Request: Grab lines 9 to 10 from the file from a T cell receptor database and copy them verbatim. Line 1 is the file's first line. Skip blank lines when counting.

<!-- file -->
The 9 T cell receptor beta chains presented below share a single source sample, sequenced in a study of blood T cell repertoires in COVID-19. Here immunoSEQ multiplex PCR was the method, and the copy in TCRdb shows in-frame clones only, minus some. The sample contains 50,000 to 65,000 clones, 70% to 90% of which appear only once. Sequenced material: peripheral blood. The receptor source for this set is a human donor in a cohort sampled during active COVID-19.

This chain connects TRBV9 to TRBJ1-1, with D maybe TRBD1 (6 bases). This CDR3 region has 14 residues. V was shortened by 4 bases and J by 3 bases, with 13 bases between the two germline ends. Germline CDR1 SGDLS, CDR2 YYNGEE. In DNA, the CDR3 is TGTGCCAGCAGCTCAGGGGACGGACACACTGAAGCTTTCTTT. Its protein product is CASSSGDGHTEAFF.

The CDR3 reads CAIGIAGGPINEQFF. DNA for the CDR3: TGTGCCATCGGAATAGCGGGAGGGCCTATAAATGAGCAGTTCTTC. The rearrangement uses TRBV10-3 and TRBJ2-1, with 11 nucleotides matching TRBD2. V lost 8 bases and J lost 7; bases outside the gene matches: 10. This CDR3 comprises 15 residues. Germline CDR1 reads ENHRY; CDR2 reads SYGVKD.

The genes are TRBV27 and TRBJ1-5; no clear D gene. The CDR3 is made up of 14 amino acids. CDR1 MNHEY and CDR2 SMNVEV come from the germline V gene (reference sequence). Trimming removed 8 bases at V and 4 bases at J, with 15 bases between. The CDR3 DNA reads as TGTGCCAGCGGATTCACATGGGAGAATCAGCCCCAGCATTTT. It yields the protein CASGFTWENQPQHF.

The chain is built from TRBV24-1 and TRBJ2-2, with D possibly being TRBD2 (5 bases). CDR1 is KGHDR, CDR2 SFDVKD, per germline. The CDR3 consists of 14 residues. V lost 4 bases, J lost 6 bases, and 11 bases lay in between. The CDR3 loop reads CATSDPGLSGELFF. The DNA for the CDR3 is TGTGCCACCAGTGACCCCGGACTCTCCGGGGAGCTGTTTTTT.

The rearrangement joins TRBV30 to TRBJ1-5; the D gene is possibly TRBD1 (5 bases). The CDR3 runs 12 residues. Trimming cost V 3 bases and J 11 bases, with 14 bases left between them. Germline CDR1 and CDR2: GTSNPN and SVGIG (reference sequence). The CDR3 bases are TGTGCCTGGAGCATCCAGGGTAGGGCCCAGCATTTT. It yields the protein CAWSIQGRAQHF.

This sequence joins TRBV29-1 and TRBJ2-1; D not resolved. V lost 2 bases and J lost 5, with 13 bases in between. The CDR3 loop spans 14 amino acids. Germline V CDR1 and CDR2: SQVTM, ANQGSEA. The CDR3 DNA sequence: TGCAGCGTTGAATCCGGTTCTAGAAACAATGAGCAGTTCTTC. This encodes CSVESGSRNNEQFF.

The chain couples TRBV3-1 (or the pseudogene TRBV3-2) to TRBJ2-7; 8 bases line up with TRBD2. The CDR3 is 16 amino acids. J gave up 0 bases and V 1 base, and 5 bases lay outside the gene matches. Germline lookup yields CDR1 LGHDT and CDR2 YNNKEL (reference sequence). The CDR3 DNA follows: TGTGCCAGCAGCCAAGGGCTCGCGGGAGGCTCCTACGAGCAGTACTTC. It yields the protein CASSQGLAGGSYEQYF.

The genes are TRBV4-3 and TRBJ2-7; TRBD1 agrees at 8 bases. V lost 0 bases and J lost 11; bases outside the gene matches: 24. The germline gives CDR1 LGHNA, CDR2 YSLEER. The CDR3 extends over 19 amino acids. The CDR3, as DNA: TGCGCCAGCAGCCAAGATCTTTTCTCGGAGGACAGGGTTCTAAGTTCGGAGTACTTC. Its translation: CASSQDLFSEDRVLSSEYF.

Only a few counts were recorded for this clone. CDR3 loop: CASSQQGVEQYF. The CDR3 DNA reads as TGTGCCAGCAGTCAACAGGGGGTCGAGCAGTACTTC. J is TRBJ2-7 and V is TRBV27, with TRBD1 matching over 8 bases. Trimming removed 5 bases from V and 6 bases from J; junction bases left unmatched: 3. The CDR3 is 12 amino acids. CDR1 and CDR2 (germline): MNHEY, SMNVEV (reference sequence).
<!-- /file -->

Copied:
The genes are TRBV4-3 and TRBJ2-7; TRBD1 agrees at 8 bases. V lost 0 bases and J lost 11; bases outside the gene matches: 24. The germline gives CDR1 LGHNA, CDR2 YSLEER. The CDR3 extends over 19 amino acids. The CDR3, as DNA: TGCGCCAGCAGCCAAGATCTTTTCTCGGAGGACAGGGTTCTAAGTTCGGAGTACTTC. Its translation: CASSQDLFSEDRVLSSEYF.

Only a few counts were recorded for this clone. CDR3 loop: CASSQQGVEQYF. The CDR3 DNA reads as TGTGCCAGCAGTCAACAGGGGGTCGAGCAGTACTTC. J is TRBJ2-7 and V is TRBV27, with TRBD1 matching over 8 bases. Trimming removed 5 bases from V and 6 bases from J; junction bases left unmatched: 3. The CDR3 is 12 amino acids. CDR1 and CDR2 (germline): MNHEY, SMNVEV (reference sequence).